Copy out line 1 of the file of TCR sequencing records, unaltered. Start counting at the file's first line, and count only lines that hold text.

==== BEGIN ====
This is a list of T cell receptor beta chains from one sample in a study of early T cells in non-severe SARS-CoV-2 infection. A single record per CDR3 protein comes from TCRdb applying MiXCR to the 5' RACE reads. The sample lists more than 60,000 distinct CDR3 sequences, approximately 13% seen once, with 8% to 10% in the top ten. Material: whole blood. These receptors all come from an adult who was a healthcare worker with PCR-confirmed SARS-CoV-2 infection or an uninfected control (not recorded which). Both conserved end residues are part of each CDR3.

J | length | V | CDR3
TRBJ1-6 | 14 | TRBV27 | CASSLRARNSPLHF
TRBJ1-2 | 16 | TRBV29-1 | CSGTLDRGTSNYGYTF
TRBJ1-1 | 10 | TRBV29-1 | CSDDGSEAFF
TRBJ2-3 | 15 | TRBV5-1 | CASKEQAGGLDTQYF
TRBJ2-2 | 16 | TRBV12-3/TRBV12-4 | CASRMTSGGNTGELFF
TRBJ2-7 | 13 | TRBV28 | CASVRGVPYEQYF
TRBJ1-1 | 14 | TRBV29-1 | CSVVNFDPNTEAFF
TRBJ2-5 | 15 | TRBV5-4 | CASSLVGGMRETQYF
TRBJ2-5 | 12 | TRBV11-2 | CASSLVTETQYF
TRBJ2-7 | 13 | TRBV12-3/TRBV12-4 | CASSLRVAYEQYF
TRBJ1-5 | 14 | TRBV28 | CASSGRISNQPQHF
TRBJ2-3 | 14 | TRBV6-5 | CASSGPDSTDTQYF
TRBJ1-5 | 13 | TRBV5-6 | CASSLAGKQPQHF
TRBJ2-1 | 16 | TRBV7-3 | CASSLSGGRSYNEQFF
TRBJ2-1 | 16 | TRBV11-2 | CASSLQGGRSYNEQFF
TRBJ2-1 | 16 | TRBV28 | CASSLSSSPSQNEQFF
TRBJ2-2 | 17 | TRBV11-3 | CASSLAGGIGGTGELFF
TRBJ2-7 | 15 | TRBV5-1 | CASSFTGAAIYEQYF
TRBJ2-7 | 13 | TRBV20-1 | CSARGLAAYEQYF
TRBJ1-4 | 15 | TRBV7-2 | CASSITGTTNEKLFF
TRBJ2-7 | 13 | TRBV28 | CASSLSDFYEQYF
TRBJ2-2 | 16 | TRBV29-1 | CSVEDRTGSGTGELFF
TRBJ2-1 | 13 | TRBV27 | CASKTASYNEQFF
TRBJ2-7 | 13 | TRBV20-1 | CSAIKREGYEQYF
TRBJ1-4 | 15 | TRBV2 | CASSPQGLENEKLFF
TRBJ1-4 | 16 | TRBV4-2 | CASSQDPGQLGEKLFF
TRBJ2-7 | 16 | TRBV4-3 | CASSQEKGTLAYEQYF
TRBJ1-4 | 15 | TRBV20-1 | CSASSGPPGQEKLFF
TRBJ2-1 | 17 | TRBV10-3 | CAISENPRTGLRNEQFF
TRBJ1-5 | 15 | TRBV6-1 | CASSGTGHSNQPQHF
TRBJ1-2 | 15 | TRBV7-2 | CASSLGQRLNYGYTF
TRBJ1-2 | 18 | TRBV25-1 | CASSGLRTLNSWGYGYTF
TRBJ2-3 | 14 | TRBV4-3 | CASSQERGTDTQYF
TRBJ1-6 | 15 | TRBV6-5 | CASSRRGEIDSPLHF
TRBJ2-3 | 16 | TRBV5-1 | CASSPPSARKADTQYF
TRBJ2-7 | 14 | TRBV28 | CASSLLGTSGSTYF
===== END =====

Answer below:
This is a list of T cell receptor beta chains from one sample in a study of early T cells in non-severe SARS-CoV-2 infection. A single record per CDR3 protein comes from TCRdb applying MiXCR to the 5' RACE reads. The sample lists more than 60,000 distinct CDR3 sequences, approximately 13% seen once, with 8% to 10% in the top ten. Material: whole blood. These receptors all come from an adult who was a healthcare worker with PCR-confirmed SARS-CoV-2 infection or an uninfected control (not recorded which). Both conserved end residues are part of each CDR3.